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Accession Number: 1904.24.0

Physical Description: Wooden drum canteen. Flat, circular front and back. Sides are short wooden staves held in place with two iron bands riveted at ends. Two iron straps on canteen sides set perpendicular to and held in place by iron bands, provide a way to securely hold a carrying strap. This iron strap curves over the iron band to better secure it in place. A portion of a third iron strap is on the base of the canteen near the riveted end of the top iron band. Hole drilled in center of top stave for mouthpiece.

History of Object: According to accession ledger, the donor, John C. Collins, captured this canteen on Feb. 15, 1864, in Wayne County, West Virginia. John Collins served as a Union soldier in the Civil War. He enlisted on November 19, 1861 and was commissioned into G Company of the 14th Kentucky Infantry. He was promoted to Captain on June 5, 1862 and was mustered out on Jan 31, 1865. On February 15, 1864, the 14th Kentucky fought in the Battle at Laurel Creek in Wayne County, WV, against Confederate Colonel Milton J. Ferguson and members of the 16th Virginia Cavalry. The 14th captured Colonel Ferguson, two lieutenants, an assistant surgeon, 38 men, 80 stands of arms, and 20 horses. As is noted in the accession ledger, Collins took this canteen at the battle, perhaps from one of the captured or killed soldiers. Collins commanded the 14th Kentucky?s B, H, and G companies during this battle. Geo. W. Gallup commended Collins in a letter to the Headquarters District of Eastern Kentucky on February 19, 1864. John Collins married Mary Jane Simonin during the war, on March 27, 1863, in Ohio. They later lived in Richland and Paola, Kansas, and had nine children. John was a farmer. The cataloger was unable to find an exact name to match the carved initials S.A.A. Sylvester Adkins and Smith Asberry were both in the 16th Virginia Cavalry under Colonel Ferguson during the Battle at Laurel Creek. According to both ancestry.com and the American Civil War Research Database (ACWRD), Sylvester Adkins enlisted in Company E and Smith Asberry enlisted in Company C. Online battle histories and company histories do not record the specific companies that took part in the Laurel Creek battle. Information on the 16th Virginia Cavalry regiment suggests that Company C was not under Ferguson. Company E was under Ferguson?s command and most of the men were from Wayne County. This may suggest that Sylvester Adkins was the owner of this canteen. Neither Adkins nor Asberry have middle names listed on either Ancestry.com or the ACWRD. It may also be true that neither Adkins nor Asberry were the owners, and the canteen was taken by one of the 16th Cavalry soldiers from a different soldier at a different battle. Soldiers used canteens to carry water and possibly other liquids like milk, cider or molasses. Canteens generally held about three pints and had carrying straps so they could be hung from the shoulder. The wooden drum canteen was most common among the Confederate soldiers. Union soldiers often had canteens issued by the U.S. Army.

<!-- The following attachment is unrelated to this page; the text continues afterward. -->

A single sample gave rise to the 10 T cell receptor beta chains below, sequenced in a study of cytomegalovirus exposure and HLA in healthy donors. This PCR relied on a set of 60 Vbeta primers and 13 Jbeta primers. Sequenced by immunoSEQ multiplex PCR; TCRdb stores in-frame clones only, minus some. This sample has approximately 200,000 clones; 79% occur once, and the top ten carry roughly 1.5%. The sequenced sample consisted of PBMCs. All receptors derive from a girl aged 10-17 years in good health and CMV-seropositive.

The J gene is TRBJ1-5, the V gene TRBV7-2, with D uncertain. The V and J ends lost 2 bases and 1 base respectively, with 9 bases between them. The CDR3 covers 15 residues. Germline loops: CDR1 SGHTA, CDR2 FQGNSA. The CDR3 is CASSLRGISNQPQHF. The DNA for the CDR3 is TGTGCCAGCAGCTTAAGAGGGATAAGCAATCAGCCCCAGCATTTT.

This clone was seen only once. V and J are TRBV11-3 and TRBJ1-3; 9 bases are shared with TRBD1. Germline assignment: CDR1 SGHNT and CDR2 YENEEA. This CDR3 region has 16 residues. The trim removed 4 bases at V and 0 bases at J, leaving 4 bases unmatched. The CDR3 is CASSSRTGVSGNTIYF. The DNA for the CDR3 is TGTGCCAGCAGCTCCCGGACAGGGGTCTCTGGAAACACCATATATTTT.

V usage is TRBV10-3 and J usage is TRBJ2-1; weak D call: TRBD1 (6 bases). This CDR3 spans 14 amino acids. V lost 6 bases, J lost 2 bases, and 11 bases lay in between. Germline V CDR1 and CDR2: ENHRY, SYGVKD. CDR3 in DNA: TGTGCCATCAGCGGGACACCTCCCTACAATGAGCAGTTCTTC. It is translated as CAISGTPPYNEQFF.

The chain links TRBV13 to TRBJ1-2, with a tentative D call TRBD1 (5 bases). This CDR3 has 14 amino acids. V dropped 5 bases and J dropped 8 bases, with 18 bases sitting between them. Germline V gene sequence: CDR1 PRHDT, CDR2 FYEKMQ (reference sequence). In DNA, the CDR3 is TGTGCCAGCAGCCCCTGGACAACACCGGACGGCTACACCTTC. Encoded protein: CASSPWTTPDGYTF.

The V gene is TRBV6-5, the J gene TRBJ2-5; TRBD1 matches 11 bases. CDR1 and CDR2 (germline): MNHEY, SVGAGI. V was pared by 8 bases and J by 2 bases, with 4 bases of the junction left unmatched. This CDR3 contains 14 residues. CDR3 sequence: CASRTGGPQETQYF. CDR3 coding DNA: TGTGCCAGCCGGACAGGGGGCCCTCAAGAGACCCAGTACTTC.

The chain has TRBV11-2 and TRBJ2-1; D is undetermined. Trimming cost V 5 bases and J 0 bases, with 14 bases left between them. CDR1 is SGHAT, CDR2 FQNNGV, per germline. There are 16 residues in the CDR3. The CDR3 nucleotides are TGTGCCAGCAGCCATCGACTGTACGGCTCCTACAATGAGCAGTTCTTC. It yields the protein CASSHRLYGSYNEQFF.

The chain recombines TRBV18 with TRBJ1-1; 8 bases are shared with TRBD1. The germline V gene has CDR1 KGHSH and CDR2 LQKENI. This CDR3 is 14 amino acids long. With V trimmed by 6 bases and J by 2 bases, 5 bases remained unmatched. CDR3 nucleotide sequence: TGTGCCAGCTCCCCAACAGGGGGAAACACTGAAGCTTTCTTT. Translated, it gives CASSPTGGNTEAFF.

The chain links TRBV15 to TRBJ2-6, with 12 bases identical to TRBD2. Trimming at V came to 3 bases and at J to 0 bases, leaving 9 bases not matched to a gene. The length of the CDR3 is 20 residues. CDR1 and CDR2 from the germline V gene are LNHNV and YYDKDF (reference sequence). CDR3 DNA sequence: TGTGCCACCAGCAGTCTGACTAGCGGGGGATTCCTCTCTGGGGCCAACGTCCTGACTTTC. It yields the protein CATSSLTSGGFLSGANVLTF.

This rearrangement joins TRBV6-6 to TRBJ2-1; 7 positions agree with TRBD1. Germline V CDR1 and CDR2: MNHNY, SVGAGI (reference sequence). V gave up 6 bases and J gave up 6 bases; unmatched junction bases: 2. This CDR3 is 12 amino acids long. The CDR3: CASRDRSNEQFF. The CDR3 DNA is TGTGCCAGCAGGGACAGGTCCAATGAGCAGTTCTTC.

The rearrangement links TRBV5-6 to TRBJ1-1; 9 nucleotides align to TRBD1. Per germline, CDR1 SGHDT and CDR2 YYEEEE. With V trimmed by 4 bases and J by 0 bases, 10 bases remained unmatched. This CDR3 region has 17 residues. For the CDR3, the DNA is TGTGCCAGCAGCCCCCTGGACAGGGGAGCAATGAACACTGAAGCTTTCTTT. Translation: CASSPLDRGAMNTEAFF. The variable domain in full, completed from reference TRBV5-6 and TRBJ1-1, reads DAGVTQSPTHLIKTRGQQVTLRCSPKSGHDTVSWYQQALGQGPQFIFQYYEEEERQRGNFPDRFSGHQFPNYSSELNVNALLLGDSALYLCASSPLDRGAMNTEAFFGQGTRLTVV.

Date: Between 1861 and 1864

Dimensions (in cm): 18.75 (H) 19.50 (W) 5.50 (D) W: 2 1/4"; Diam: 7 1/4"

Marks/Inscriptions: [carved into front of back side] S A A ||

Index Terms

Associations and Subjects

    Individual: Adkins, Sylvester
    Individual: Collins, John C., 1837-
    Business / Organization: United States. Army. Kentucky Infantry Regiment, 14th (1861-1865)
    Event: Laurel Creek, Battle of, W. Va., 1864
    Origin, Place of: West Virginia
    Business / Organization: Confederate States of America. Army. Virginia Cavalry Regiment, 16th
    Event: Civil War, 1861-1865
    Individual: Ferguson, Milton J.
    Use, Place of: Wayne County (W. Va.)
    Individual: Asberry, Smith

Status: Cataloged

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